There are more than 125,000 car accidents every year in Wisconsin. And most of these are simple distracted driving mistakes that are completely preventable.
That’s why arguably THE most important thing you can do behind the wheel is keep your hands at 10 and 2 and your eyes on the road. Always.
What Is Distracted Driving?
The Wisconsin Department of Transportation defines distracted driving this way: “While texting and driving is a leading cause of distraction behind the wheel, distracted driving is any activity that takes a person’s attention away from the primary task of driving.”
There are three types of distractions:
Manual: anything that causes you to take your hands off the wheel, like eating, smoking, or reaching for an object
Visual: anything that causes you to take your eyes off the road, like looking at a GPS, checking your hair in the review mirror, or looking at kids in the backseat
Cognitive: anything that causes you to take your mind off the task of driving, like having a conversation with a passenger, going over your shopping list in your head, or daydreaming
The most dangerous distractions are those that involve more than one type of distraction. Sending a text message involves all three.
Distracted Driving Statistics in Wisconsin
You don’t have to follow the local news every night to know that distracted driving is a problem, but here are a few statistics that might help you understand just how serious it is in Wisconsin:
In 2015, there were 24,089 car crashes in Wisconsin that were attributed to distracted driving. Of these:
10,615 involved injuries
94 involved fatalities
This was an 8.2% increase over 2014.
Despite laws against it, distracted driving accident rates continue to climb both in Wisconsin and nationwide.
Distracted driving is frequently referred to as “the new drunk driving.”
Does Wisconsin Have Laws against Distracted Driving?
Wisconsin currently prohibits:
Reading, writing, and sending text messages or emails
Drivers with restricted licenses (teens) from all cell phone use, even if in hands-free mode
Drivers may not watch devices providing entertainment through "primary visual means" (i.e. videos)
Drivers from using handheld cell phones in active construction zones
Commercial vehicle drivers from using handheld devices while driving
The state has a general distracted driving law that makes it illegal to be “so engaged or occupied as to interfere with the safe driving of the vehicle.”
On top of that, state legislators are currently drafting a bill that would make the use of handheld devices illegal for all drivers. At the time of this writing, however, this proposed bill is in the very early stages.
Wisconsin compared to the rest of the US on texting and driving restrictions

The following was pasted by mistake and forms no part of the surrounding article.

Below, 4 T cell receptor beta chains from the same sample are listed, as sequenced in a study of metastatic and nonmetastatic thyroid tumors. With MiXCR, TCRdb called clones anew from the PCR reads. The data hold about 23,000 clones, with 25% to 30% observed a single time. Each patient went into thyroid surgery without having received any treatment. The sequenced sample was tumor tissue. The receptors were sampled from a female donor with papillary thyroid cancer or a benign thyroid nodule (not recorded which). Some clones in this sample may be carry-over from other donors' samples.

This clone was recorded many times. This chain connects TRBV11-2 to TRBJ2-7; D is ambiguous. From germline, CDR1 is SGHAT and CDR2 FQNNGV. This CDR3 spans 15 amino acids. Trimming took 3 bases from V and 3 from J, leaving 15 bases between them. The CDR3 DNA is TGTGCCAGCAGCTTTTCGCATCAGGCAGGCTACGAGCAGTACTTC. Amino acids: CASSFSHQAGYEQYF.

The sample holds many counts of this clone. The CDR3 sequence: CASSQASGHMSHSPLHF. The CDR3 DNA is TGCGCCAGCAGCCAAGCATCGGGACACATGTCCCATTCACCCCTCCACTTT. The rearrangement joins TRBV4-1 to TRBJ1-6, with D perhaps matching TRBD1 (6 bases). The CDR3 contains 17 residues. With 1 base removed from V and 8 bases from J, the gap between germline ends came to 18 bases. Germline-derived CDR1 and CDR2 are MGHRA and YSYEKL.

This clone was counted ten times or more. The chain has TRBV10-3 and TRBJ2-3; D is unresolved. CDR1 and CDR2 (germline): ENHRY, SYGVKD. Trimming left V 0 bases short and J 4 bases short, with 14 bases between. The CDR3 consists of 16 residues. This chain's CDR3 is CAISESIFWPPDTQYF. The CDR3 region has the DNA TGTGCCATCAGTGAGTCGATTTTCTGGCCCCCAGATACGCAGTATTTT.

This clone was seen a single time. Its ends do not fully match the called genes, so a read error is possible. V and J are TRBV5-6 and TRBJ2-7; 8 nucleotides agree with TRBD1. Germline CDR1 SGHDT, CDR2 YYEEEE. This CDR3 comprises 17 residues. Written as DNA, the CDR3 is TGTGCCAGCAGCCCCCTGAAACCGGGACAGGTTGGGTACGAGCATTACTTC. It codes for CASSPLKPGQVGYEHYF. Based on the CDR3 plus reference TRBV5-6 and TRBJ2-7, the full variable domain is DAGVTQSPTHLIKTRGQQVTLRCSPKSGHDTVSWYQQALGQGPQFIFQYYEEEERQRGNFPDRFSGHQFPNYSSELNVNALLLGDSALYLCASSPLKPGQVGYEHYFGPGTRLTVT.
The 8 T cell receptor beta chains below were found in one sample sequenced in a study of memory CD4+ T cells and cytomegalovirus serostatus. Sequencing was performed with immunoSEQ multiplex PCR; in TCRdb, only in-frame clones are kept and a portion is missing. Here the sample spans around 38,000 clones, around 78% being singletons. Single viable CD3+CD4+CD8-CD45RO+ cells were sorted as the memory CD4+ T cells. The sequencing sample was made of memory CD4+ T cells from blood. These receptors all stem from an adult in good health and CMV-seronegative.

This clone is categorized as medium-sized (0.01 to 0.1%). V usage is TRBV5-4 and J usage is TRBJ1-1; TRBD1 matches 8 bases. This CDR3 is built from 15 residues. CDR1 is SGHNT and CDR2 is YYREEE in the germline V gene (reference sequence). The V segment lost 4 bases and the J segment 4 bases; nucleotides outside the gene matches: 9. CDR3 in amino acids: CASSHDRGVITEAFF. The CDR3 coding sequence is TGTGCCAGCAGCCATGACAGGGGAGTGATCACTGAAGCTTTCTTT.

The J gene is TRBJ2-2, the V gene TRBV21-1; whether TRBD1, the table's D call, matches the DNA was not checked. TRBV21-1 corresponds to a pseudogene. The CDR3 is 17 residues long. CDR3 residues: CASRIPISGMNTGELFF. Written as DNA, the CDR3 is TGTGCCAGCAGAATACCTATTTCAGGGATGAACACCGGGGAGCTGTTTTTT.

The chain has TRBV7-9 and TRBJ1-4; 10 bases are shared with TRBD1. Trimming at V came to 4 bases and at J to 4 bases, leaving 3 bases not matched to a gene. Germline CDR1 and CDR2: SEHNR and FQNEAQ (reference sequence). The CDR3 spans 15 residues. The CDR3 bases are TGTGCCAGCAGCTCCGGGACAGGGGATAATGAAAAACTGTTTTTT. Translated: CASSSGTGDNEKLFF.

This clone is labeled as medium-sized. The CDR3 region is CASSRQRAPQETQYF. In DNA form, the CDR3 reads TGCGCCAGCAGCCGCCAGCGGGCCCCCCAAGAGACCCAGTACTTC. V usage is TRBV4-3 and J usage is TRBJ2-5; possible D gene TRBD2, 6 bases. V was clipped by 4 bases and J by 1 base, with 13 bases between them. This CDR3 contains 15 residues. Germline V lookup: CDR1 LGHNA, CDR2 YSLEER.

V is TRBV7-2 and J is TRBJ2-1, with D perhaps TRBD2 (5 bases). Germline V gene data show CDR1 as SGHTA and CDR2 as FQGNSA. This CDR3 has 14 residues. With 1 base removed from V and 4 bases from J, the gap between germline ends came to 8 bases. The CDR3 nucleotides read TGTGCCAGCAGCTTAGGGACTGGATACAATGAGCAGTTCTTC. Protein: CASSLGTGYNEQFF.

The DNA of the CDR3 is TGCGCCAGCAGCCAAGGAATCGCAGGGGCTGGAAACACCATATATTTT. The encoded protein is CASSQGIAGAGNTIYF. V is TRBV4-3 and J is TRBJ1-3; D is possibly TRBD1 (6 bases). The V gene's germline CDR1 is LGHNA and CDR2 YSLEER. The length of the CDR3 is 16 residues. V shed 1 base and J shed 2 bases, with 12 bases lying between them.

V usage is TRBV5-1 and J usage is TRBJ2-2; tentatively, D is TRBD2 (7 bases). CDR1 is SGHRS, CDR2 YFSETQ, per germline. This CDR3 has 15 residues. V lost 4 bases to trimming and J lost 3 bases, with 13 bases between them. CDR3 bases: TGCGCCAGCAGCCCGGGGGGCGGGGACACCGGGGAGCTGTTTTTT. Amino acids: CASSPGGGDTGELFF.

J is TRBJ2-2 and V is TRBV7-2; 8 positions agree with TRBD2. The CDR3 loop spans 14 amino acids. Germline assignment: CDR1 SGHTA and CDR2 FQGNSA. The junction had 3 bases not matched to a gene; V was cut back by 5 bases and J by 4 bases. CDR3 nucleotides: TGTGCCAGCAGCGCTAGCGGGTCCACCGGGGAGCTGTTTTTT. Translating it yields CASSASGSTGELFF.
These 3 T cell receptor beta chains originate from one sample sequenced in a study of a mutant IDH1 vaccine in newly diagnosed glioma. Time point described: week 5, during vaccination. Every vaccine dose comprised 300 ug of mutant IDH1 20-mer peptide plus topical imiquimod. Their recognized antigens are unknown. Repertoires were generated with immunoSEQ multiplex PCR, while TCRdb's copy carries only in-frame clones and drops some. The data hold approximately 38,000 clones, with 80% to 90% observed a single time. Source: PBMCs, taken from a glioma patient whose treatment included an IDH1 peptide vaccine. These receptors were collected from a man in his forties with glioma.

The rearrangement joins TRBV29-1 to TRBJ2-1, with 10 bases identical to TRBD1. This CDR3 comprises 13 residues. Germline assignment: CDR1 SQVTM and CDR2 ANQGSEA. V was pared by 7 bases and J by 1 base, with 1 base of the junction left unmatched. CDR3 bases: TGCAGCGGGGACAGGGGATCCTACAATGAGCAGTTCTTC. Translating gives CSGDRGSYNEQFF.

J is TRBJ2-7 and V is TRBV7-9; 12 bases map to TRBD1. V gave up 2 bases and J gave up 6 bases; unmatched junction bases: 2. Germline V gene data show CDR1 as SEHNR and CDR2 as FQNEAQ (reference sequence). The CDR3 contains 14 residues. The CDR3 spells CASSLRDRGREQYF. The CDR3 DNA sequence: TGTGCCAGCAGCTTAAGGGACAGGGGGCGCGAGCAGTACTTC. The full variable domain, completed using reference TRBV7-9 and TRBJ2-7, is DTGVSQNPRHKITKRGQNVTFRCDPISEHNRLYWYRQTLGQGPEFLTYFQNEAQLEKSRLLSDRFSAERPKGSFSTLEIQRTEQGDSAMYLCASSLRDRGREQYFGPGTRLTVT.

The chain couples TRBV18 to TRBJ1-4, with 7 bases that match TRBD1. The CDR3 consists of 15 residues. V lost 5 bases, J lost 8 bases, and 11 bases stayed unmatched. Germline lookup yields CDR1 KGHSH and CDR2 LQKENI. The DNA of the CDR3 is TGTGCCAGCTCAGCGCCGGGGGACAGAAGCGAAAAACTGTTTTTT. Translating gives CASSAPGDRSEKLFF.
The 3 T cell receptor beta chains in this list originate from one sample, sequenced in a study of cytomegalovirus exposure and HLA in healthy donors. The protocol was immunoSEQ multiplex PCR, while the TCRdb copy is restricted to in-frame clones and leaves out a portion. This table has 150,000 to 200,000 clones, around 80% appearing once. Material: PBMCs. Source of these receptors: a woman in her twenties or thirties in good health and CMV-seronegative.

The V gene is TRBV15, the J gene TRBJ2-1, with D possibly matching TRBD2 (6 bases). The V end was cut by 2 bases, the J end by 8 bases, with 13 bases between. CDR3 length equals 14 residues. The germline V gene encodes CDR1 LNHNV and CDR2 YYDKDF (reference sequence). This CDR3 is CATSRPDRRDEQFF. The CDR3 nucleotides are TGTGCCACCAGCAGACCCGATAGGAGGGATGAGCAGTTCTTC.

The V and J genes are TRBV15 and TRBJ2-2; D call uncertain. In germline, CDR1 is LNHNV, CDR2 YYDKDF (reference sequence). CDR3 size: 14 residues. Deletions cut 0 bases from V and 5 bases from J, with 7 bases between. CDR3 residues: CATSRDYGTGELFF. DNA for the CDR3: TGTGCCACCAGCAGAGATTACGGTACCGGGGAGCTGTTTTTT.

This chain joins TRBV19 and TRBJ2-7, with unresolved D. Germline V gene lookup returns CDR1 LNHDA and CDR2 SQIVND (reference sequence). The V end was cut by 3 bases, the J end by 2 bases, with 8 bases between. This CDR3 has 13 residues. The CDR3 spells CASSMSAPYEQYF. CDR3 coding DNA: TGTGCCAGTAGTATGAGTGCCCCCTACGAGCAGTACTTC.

Currently, every state in the US has a law that prohibits some sort of cell phone usage except Montana and Arizona. But once 2021 rolls around and Arizona's law comes into effect, Montana will be the only state left.
Are There Any Exceptions to the Distracted Driving Laws in Wisconsin?
The following exceptions to Wisconsin’s distracted driving law apply:
Operators of authorized emergency vehicles are exempt from the state’s distracted driving laws.
The use of GPS or other navigational systems is permitted.
The use of a display screen to monitor backseat passengers, or traffic, road, and weather conditions, is permitted.
The use of devices while in hands-free voice-to-text mode is permitted.
Drivers may use their hands only to activate or deactivate a feature or function of the device.
The use of any device whose primary function is transmitting and receiving emergency alert messages related to the operation of the vehicle is permitted.
The use of any accessory that is integrated into the electrical system of a vehicle is permitted.
Licensed amateur radio operators are permitted to engage in 2-way radio communication, provided they observe proper amateur radio operating procedures.
Wisconsin Distracted Driving Laws at a Glance
Is texting while driving legal?
Can you send/receive texts at a red light?
Is handheld device use permitted?
Any special restriction for young drivers?
Is headphone/headset use permitted?
Is It Legal to Eat a Cheeseburger While Driving in Wisconsin?
Yes. And no.
Distracted driving comes in many forms, and eating a cheeseburger can be just as distracting as talking on a cell phone.
So, what happens if a police officer in Wisconsin spots you eating a cheeseburger while driving down the highway? In most cases, nothing. There's no law that says you can't eat while driving in this state. However, there is a law against distracted driving.